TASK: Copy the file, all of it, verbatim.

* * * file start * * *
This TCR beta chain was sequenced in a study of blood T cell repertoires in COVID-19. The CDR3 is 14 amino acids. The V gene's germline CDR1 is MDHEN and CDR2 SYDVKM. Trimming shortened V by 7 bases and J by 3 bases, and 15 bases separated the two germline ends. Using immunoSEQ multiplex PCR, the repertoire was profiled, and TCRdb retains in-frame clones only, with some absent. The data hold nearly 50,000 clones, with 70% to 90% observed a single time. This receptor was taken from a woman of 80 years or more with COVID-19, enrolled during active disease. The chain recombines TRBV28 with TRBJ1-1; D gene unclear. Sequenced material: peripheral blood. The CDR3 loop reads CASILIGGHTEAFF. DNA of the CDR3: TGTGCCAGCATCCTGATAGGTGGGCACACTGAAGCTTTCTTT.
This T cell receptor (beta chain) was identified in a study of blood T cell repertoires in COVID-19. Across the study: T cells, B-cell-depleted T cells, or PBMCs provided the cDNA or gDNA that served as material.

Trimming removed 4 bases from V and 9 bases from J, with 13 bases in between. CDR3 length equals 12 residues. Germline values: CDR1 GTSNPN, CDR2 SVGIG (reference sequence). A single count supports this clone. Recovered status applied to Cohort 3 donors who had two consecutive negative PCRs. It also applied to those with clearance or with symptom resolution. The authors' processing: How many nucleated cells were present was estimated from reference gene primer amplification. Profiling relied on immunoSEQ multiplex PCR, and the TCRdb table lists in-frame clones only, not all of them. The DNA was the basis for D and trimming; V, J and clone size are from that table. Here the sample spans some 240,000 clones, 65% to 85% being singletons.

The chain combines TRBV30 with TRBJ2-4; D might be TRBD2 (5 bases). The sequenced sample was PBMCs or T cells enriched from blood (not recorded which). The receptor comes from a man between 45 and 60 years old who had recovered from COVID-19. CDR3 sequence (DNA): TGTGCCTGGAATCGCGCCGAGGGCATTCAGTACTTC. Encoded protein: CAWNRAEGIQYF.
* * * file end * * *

This TCR beta chain was sequenced in a study of blood T cell repertoires in COVID-19. The CDR3 is 14 amino acids. The V gene's germline CDR1 is MDHEN and CDR2 SYDVKM. Trimming shortened V by 7 bases and J by 3 bases, and 15 bases separated the two germline ends. Using immunoSEQ multiplex PCR, the repertoire was profiled, and TCRdb retains in-frame clones only, with some absent. The data hold nearly 50,000 clones, with 70% to 90% observed a single time. This receptor was taken from a woman of 80 years or more with COVID-19, enrolled during active disease. The chain recombines TRBV28 with TRBJ1-1; D gene unclear. Sequenced material: peripheral blood. The CDR3 loop reads CASILIGGHTEAFF. DNA of the CDR3: TGTGCCAGCATCCTGATAGGTGGGCACACTGAAGCTTTCTTT.
This T cell receptor (beta chain) was identified in a study of blood T cell repertoires in COVID-19. Across the study: T cells, B-cell-depleted T cells, or PBMCs provided the cDNA or gDNA that served as material.

Trimming removed 4 bases from V and 9 bases from J, with 13 bases in between. CDR3 length equals 12 residues. Germline values: CDR1 GTSNPN, CDR2 SVGIG (reference sequence). A single count supports this clone. Recovered status applied to Cohort 3 donors who had two consecutive negative PCRs. It also applied to those with clearance or with symptom resolution. The authors' processing: How many nucleated cells were present was estimated from reference gene primer amplification. Profiling relied on immunoSEQ multiplex PCR, and the TCRdb table lists in-frame clones only, not all of them. The DNA was the basis for D and trimming; V, J and clone size are from that table. Here the sample spans some 240,000 clones, 65% to 85% being singletons.

The chain combines TRBV30 with TRBJ2-4; D might be TRBD2 (5 bases). The sequenced sample was PBMCs or T cells enriched from blood (not recorded which). The receptor comes from a man between 45 and 60 years old who had recovered from COVID-19. CDR3 sequence (DNA): TGTGCCTGGAATCGCGCCGAGGGCATTCAGTACTTC. Encoded protein: CAWNRAEGIQYF.